Observed changes in prevalence of serotype carriage may not be entirely random but may be directly related to the serotype capsule size, which in turn is related to the polysaccharide composition and metabolic costs of the capsule for the bacterium (31). Pneumococci with larger capsules are more resistant against nonopsonic phagocytosis and more commonly colonize young children. Our results agree with results of Weinberger et al., which show a significant increase in carriage of highly encapsulated serotypes such as 19A, 11A, 10A, and 35F (31). Furthermore, the serotype-specific capsule has been shown to be a major factor in the potential to cause IPD, independent of genetic background and temporal or geographic settings (32). This serotype-specific difference in disease potential has also been shown for mucosal infections, although the differences between serotypes were less apparent compared with differences in invasive potential (33). In addition, serotypes are independently associated with IPD severity (34,35). Harboe et al. showed that highly encapsulated and frequently carried serotypes such as 11A, 10A, and 19A have high mortality rates among healthy persons >5 years of age that are comparable to PCV7 serotypes such as 19F or 6B. Therefore, replacing serotypes in carriage may potentially cause equally severe disease. Furthermore, frequently carried serotypes are more likely to affect patients with concurrent illnesses than are infrequently carried serotypes with high invasive disease potential such as serotypes 1 and 7F (36). Replacement with highly encapsulated pneumococci may therefore substantially reduce vaccine benefits, especially for those who are older or have chronic disease (37). However, in addition to the prevalence in carriage and the disease potential of the serotype, the prevalence and severity of pneumococcal disease are also associated with genetic background and presence of drug-resistant clones (38) and depends on population or patient characteristics (36). As a consequence, it is crucial to monitor and critically evaluate all of these aforementioned aspects.
In contrast to several other carriage studies (11), our study found a significant reduction (20% at 11 months and 17% at 24 months of age) in overall pneumococcal carriage 3 years after the PC7 vaccination program began. Previously, we reported a 10% decline in overall pneumococcal carriage after PCV7 vaccination in a randomized controlled trial setting in the Netherlands after reduced-dose schedules and before implementation of PCV7 in the national immunization program for children (13). Herd effects may have contributed to the larger reduction in PCV7-serotype and overall pneumococcal carriage in the present surveillance study. We must, however, be cautious about ascribing the reported reduction in overall pneumococcal carriage in children to the introduction of PCV7 because this was an observational study and other unmeasured factors such as viral infections, seasonal variations, and temporal trends could not be taken into account (39). Among parents, overall pneumococcal carriage did not change, but low carriage rates in adults make it harder to detect significant changes. Because the same study procedures were followed by the same well-trained research nurse team and laboratory personnel in both studies, we do not think that the observed carriage reduction is an artifact.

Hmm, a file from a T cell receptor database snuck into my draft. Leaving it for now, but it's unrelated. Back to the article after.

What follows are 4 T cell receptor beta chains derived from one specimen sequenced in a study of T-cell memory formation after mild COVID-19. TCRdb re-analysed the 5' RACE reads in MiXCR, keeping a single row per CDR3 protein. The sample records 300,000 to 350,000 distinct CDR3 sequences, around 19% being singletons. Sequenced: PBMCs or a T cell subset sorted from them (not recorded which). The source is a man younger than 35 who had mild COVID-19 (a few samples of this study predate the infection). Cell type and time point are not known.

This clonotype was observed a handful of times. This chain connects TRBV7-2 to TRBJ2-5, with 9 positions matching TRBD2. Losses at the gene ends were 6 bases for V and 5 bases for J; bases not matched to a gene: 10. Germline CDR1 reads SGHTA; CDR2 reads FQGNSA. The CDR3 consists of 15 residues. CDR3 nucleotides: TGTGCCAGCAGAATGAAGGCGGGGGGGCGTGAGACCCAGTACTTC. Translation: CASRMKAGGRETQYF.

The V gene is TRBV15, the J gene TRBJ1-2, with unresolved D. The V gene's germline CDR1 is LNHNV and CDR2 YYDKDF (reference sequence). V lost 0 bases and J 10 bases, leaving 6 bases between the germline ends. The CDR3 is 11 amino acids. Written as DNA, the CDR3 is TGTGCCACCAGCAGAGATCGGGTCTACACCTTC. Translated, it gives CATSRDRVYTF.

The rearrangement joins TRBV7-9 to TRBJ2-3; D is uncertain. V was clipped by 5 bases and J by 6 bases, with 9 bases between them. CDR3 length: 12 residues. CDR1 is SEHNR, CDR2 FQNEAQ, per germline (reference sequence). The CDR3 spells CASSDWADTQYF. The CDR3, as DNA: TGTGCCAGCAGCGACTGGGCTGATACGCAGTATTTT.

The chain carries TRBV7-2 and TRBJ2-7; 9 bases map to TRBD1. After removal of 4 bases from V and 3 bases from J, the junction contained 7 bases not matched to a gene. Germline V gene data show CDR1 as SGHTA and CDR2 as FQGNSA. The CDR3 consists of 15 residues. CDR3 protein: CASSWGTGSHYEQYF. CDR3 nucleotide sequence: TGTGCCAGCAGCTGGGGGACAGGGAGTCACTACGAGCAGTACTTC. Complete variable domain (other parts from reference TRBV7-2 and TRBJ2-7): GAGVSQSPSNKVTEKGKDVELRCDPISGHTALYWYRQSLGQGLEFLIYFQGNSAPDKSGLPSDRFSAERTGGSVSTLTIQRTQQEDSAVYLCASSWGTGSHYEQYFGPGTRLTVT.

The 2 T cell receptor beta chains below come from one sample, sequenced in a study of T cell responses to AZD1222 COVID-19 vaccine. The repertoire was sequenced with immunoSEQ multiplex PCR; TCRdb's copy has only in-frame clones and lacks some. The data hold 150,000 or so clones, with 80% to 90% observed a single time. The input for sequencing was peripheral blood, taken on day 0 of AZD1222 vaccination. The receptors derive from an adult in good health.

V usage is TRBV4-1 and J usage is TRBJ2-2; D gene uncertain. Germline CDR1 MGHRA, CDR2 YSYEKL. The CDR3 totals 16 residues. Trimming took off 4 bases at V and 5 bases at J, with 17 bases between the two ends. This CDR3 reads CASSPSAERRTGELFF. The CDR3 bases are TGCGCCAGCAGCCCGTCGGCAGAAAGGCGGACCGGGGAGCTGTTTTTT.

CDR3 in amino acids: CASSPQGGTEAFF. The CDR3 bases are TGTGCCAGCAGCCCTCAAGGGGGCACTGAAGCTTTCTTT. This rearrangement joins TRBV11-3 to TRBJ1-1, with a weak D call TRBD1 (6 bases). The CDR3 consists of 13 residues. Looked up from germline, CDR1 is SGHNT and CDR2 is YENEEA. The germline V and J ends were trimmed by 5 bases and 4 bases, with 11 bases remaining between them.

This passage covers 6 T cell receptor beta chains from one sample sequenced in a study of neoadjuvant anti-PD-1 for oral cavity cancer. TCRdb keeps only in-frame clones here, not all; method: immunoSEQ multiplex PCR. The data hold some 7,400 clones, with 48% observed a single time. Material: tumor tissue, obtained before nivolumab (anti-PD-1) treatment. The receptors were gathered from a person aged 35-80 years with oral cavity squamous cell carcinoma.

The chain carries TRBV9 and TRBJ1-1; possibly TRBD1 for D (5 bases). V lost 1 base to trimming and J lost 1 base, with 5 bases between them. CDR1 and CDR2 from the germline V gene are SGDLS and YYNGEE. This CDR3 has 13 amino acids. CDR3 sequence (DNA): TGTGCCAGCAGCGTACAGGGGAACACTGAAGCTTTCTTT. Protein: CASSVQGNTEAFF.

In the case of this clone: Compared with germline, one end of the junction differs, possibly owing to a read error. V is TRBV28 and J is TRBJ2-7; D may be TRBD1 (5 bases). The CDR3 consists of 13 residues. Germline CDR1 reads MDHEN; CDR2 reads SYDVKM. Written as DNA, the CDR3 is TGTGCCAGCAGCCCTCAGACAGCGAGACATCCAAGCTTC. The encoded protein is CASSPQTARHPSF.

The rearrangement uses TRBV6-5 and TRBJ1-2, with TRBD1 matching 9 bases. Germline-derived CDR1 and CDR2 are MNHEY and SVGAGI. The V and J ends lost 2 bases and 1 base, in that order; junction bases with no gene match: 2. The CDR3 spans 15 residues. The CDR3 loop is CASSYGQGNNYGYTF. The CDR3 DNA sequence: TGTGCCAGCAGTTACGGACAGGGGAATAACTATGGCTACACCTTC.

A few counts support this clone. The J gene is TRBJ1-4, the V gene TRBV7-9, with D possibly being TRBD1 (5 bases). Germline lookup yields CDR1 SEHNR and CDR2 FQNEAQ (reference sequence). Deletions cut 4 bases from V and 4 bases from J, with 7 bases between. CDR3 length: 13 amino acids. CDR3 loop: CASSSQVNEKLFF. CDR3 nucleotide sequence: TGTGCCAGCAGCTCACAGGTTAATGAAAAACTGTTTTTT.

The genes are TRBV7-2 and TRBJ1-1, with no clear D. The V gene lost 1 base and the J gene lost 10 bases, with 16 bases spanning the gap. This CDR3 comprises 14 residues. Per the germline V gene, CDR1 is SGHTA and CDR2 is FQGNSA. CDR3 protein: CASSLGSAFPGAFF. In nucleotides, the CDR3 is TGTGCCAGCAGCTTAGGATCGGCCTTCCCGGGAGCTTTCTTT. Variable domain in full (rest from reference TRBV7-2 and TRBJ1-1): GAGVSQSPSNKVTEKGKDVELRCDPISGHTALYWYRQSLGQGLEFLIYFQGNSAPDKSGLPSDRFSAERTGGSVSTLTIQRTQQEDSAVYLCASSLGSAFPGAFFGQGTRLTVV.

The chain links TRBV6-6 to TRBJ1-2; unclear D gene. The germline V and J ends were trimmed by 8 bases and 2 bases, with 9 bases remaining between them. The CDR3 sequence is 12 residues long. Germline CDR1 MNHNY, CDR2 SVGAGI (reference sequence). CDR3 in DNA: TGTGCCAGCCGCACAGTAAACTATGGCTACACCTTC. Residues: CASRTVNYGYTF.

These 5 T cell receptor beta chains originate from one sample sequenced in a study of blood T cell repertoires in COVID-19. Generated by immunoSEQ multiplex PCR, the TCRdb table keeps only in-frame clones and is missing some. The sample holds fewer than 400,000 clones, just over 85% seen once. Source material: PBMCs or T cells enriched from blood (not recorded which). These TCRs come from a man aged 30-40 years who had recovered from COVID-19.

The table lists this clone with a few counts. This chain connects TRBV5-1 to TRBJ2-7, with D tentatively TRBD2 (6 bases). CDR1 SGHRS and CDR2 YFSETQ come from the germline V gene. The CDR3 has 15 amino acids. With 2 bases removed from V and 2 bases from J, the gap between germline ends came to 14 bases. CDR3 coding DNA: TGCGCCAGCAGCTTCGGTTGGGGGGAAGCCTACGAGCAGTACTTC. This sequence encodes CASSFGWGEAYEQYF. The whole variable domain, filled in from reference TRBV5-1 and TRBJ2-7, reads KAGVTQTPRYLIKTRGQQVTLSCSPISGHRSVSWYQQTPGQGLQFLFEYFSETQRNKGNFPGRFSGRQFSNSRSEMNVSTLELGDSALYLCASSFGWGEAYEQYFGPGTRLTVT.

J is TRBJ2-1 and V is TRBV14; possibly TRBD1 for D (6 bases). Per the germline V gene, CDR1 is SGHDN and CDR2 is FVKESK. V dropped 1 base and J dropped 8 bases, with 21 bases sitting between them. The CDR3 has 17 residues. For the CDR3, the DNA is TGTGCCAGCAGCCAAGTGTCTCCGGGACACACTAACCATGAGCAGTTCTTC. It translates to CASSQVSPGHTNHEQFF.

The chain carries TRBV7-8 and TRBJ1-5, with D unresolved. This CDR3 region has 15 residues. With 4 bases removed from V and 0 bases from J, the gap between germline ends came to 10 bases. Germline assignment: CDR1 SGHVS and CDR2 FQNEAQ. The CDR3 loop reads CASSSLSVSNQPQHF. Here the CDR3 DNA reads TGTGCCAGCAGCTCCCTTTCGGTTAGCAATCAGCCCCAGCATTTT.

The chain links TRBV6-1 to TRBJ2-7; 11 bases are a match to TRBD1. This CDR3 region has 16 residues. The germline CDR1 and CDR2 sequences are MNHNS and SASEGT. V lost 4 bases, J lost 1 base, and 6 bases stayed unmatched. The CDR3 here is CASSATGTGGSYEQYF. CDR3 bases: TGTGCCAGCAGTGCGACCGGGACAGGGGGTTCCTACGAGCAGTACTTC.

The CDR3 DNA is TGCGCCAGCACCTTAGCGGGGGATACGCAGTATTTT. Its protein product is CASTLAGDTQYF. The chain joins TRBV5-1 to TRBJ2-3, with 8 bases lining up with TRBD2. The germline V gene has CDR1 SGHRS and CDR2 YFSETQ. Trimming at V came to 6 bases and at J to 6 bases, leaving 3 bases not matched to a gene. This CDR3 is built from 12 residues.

For evaluation of our study results, some potential limitations should be taken into account. First, because our data are observational, we showed associations and no causalities between the introduction of PCV7 and changes in pneumococcal colonization. Although several potential confounders were measured and appeared to differ between the comparison groups, multivariate analysis showed that our results were quite robust. Second, the postvaccination data came from a cross-sectional cohort study including 2 separate age groups, whereas the pre-PCV7 control data were derived from a longitudinal study in which data were collected from the same children at age 12 and 24 months. However, we previously found that potential within-person dependency was not substantially affecting these carriage data, probably because of the large interval between carriage sample collections (13). Third, the study was not adequately powered to evaluate serotype-specific differences. Lastly, we used a single-colony method for serotyping in both studies. Currently, improved techniques for detection of multiserotype carriage, e.g., the newer, more sensitive PCRs, are available. Multiple serotype carriage methods might have revealed more nonvaccine strains in both studies, pointing to unmasking instead of true replacement after eradication of vaccine strains. The strengths of our study are the relatively high carriage rates found in both studies in the Netherlands compared with other Western countries, a high PCV7 uptake in the NIP, and the possibility to evaluate the effect of vaccination with PCV7 on pneumococcal carriage in adult contacts. Also, drug-resistant clones do not confound the results because antimicrobial drug use and consequent resistance are low in the Netherlands compared with other European countries (40).
Since 2009, pneumococcal vaccines with broader coverage have been licensed and will be introduced into vaccination programs worldwide. The effects of these broader coverage vaccines on potential shifts in pneumococcal serotypes in the nasopharynx are still largely unknown. To predict the long-term health and economic effects, close monitoring is warranted.